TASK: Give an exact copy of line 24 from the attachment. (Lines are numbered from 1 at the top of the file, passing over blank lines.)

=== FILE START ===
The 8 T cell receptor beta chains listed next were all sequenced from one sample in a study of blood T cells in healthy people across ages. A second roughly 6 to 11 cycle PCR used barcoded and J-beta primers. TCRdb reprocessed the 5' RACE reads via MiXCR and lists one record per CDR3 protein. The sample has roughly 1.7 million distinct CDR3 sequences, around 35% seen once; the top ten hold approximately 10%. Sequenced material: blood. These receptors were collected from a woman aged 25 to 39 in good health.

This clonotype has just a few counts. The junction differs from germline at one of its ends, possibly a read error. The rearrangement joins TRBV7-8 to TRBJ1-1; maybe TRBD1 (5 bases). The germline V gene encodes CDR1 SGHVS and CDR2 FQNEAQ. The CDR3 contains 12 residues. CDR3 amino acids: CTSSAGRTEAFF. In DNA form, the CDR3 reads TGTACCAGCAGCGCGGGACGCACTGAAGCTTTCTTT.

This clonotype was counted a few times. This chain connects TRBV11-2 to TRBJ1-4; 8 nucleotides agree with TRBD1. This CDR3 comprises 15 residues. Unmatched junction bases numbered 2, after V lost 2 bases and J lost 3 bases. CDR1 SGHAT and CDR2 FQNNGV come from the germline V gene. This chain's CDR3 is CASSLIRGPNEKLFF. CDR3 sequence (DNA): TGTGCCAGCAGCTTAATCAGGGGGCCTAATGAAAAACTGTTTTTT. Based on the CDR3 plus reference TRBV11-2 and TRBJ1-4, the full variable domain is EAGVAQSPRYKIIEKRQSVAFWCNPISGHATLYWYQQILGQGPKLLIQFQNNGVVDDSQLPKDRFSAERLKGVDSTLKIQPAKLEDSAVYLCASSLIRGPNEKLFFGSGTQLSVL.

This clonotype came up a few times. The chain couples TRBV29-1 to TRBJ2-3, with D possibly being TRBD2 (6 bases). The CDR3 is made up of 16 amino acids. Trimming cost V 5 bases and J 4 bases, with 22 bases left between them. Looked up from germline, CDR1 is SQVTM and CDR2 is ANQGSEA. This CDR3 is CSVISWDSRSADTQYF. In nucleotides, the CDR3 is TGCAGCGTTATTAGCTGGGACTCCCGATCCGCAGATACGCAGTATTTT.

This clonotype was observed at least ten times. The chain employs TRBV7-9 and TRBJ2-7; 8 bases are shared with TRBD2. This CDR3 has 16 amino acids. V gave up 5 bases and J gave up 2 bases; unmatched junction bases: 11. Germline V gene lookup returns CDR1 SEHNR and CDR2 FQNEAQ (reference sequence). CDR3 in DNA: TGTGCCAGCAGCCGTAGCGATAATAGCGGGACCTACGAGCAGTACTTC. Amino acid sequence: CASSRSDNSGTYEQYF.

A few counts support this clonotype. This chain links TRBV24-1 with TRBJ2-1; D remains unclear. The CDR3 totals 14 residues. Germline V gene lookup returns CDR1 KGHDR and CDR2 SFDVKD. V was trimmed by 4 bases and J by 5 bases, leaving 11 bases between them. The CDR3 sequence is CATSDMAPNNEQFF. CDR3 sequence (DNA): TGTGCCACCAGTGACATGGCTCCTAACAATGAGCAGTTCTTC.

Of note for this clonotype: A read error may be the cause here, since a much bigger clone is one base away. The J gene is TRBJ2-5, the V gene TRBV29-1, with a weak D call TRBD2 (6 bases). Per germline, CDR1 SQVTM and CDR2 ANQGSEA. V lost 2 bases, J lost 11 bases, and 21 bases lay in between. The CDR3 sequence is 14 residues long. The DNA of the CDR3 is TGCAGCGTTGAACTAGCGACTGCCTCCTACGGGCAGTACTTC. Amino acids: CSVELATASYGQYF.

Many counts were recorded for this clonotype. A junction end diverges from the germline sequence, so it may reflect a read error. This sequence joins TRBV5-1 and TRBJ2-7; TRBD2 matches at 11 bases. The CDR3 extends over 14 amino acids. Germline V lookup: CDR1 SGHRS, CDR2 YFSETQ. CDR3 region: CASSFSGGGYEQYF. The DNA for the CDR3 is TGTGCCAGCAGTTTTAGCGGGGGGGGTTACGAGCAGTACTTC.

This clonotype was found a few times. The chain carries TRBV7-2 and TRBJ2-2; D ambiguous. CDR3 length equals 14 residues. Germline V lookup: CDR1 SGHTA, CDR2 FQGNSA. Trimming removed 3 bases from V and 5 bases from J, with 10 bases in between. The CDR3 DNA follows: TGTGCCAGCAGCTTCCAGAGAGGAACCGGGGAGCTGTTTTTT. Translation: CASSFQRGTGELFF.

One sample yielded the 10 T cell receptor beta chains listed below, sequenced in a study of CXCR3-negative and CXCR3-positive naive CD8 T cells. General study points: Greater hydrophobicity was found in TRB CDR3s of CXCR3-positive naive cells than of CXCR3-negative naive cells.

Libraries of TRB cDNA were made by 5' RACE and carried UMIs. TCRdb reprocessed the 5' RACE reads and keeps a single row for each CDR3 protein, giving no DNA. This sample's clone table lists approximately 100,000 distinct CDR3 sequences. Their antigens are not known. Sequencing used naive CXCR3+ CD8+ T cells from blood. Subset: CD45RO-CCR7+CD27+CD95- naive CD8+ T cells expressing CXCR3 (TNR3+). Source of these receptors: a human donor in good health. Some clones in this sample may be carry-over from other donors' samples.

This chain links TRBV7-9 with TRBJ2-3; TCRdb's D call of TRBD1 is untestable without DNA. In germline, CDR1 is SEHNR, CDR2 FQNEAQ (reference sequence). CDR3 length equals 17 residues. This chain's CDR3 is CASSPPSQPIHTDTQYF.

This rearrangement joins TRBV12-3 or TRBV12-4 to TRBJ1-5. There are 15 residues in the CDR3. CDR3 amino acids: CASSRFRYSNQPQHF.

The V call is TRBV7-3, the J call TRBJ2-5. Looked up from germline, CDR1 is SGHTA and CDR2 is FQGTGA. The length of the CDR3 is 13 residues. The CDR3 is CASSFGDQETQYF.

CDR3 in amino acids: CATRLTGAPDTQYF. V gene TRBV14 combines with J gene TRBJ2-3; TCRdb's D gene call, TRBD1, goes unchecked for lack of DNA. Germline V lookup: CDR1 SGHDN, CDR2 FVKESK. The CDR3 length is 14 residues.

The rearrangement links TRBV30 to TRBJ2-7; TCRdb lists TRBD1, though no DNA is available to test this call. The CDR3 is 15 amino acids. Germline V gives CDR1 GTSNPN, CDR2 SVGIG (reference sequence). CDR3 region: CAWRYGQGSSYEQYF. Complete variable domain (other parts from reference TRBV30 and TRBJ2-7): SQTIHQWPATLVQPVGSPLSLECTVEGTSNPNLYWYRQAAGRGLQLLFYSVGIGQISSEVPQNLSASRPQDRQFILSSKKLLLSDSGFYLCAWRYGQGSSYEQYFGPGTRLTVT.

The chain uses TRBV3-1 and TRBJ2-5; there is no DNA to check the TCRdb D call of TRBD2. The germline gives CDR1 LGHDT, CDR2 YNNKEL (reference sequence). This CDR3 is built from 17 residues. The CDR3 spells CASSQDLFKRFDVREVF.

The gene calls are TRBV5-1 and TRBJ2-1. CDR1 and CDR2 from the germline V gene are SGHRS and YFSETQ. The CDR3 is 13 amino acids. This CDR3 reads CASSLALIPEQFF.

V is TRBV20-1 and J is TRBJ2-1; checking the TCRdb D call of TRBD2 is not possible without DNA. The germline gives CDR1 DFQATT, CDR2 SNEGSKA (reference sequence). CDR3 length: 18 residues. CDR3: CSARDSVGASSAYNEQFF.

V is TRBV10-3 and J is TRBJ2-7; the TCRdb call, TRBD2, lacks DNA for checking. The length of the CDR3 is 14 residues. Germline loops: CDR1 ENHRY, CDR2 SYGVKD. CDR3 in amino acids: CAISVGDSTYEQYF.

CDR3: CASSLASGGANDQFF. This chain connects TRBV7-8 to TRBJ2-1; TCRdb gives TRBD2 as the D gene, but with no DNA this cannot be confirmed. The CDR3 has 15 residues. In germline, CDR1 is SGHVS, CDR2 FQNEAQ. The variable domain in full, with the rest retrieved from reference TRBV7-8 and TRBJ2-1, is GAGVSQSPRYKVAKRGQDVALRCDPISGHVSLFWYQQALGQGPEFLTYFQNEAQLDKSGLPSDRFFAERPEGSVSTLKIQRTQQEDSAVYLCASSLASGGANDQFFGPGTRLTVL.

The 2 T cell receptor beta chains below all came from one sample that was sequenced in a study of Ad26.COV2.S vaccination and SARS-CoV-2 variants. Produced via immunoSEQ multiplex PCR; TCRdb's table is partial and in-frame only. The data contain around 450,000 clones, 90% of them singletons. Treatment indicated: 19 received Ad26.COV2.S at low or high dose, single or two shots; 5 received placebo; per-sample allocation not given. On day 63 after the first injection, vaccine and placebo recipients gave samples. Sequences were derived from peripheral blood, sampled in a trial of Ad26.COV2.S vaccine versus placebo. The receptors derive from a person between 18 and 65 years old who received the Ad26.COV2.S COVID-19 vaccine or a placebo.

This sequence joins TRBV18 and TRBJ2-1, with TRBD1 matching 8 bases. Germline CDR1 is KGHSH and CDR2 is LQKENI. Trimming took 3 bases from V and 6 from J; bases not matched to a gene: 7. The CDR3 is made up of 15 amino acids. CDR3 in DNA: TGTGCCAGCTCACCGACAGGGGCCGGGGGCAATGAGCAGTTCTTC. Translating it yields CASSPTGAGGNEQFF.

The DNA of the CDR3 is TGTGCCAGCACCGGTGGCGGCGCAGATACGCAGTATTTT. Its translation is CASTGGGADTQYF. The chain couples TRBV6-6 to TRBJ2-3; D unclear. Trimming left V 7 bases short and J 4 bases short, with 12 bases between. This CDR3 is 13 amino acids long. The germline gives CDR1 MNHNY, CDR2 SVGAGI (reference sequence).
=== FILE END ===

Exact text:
The DNA of the CDR3 is TGTGCCAGCACCGGTGGCGGCGCAGATACGCAGTATTTT. Its translation is CASTGGGADTQYF. The chain couples TRBV6-6 to TRBJ2-3; D unclear. Trimming left V 7 bases short and J 4 bases short, with 12 bases between. This CDR3 is 13 amino acids long. The germline gives CDR1 MNHNY, CDR2 SVGAGI (reference sequence).